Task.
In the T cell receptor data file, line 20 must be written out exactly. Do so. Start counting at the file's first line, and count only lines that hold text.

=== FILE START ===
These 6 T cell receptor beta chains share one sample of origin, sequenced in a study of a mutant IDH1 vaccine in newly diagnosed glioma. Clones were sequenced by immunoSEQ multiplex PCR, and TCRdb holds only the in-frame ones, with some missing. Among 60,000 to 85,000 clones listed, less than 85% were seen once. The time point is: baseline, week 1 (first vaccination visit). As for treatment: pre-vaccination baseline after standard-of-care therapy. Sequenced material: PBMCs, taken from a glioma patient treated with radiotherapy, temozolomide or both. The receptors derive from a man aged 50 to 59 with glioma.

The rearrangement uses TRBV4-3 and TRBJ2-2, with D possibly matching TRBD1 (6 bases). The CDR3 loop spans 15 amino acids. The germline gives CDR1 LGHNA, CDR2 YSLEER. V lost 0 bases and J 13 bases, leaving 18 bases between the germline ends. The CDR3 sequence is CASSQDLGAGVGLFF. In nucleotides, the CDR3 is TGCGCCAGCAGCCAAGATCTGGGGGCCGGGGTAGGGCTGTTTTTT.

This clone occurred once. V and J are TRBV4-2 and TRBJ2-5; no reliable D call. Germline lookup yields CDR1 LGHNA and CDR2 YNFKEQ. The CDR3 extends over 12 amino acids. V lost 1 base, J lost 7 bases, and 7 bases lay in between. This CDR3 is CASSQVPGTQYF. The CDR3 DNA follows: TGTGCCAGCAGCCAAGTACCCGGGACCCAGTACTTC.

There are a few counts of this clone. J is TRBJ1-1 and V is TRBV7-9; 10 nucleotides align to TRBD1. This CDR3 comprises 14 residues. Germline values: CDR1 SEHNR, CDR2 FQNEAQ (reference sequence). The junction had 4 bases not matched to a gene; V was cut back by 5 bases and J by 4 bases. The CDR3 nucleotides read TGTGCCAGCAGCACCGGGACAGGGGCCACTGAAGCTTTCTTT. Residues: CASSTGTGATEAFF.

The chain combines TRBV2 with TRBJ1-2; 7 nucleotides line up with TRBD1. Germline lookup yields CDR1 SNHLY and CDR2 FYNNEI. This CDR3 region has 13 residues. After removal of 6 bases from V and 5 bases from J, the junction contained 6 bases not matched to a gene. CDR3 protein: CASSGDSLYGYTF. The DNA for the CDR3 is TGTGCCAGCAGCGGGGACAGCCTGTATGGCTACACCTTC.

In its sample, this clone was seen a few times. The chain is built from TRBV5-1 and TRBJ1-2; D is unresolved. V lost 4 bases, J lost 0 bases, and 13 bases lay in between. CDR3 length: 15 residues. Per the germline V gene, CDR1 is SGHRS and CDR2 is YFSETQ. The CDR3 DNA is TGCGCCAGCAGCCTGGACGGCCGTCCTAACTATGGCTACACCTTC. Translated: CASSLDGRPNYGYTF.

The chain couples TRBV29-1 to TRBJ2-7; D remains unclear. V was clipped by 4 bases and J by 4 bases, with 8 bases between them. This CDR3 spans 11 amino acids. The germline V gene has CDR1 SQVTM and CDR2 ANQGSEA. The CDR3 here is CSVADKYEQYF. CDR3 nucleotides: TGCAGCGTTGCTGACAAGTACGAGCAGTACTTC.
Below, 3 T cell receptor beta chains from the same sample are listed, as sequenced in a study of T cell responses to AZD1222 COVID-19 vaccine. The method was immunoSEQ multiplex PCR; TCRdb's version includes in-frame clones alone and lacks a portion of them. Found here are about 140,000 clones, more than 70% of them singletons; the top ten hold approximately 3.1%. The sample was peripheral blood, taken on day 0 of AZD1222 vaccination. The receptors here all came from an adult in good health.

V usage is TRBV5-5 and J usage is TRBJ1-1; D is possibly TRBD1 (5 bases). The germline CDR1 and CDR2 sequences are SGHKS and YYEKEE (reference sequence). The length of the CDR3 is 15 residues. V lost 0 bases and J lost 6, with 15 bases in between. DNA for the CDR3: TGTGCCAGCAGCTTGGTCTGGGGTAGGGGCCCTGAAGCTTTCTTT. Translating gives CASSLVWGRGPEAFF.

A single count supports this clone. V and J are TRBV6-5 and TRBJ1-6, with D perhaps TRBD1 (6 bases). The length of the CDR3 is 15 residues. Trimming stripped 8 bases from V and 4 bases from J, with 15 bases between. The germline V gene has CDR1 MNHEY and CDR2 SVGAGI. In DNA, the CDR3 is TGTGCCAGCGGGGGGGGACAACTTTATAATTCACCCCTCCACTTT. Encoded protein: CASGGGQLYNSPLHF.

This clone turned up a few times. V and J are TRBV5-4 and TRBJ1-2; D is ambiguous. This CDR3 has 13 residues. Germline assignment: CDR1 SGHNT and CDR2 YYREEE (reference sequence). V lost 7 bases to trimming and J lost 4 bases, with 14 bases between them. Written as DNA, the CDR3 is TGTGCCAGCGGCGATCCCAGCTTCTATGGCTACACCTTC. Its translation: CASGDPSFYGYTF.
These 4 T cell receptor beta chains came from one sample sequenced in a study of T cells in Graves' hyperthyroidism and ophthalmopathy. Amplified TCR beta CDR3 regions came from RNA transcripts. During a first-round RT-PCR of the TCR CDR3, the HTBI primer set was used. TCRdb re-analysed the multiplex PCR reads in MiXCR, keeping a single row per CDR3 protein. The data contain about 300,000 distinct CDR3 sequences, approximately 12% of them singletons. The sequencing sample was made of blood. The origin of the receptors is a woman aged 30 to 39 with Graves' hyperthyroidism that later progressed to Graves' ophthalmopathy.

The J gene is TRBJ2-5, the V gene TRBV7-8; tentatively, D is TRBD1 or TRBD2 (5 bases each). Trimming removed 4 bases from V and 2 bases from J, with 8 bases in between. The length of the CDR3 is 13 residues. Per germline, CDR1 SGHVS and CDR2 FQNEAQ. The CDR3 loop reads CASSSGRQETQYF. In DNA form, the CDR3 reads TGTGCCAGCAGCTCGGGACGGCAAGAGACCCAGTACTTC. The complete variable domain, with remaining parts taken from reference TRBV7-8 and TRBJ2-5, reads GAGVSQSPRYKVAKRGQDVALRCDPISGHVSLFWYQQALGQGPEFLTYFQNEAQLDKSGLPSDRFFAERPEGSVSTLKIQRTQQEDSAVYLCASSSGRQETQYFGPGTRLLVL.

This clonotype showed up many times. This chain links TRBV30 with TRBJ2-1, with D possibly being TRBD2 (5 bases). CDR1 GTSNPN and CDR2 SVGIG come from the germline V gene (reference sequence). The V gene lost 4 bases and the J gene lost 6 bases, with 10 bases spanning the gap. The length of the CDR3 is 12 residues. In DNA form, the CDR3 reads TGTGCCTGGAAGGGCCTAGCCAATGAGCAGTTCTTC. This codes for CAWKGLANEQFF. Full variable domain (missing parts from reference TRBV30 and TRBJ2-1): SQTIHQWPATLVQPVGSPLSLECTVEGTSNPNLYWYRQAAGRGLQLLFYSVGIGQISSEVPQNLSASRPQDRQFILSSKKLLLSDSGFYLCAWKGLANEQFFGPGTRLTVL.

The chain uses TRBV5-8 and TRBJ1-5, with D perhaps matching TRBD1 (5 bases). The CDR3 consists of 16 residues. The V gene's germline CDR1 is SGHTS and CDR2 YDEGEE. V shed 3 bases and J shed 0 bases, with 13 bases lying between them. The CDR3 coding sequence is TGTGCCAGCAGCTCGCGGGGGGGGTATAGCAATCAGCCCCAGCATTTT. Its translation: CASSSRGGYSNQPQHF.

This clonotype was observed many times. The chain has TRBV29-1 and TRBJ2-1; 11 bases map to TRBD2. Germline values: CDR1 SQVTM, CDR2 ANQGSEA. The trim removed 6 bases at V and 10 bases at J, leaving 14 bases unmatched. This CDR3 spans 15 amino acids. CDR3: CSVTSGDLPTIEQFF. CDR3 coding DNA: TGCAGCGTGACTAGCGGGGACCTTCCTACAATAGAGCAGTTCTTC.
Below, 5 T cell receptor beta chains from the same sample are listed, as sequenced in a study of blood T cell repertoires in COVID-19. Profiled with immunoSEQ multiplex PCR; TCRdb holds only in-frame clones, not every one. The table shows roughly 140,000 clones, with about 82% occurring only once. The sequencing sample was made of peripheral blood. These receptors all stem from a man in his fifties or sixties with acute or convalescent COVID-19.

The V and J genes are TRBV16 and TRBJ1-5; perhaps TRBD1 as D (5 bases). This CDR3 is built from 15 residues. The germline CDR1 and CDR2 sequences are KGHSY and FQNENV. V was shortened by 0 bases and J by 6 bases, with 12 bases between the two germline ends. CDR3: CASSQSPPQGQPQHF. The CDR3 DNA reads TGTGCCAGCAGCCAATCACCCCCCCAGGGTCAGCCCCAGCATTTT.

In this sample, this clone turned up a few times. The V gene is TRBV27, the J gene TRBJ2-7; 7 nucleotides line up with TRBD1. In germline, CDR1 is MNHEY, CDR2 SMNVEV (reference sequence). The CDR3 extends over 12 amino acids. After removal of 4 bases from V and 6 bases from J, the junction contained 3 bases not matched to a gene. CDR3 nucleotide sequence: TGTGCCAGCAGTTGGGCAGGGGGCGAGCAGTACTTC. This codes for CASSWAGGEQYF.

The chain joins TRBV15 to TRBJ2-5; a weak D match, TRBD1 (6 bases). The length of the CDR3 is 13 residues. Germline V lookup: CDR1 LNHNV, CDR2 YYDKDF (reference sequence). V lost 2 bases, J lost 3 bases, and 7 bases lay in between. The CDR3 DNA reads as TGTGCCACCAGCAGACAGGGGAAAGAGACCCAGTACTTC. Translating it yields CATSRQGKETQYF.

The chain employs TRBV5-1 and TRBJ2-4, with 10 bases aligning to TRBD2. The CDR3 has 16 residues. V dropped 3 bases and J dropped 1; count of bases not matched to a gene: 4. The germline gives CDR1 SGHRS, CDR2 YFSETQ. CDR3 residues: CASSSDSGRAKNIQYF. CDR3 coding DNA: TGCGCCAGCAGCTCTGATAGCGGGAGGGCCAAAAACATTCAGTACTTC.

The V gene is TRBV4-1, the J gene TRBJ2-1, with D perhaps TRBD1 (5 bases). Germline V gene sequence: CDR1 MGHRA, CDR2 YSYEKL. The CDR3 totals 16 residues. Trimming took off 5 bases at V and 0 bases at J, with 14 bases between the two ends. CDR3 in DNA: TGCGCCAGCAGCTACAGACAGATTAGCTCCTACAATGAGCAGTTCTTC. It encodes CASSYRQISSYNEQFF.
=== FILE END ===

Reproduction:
The chain joins TRBV15 to TRBJ2-5; a weak D match, TRBD1 (6 bases). The length of the CDR3 is 13 residues. Germline V lookup: CDR1 LNHNV, CDR2 YYDKDF (reference sequence). V lost 2 bases, J lost 3 bases, and 7 bases lay in between. The CDR3 DNA reads as TGTGCCACCAGCAGACAGGGGAAAGAGACCCAGTACTTC. Translating it yields CATSRQGKETQYF.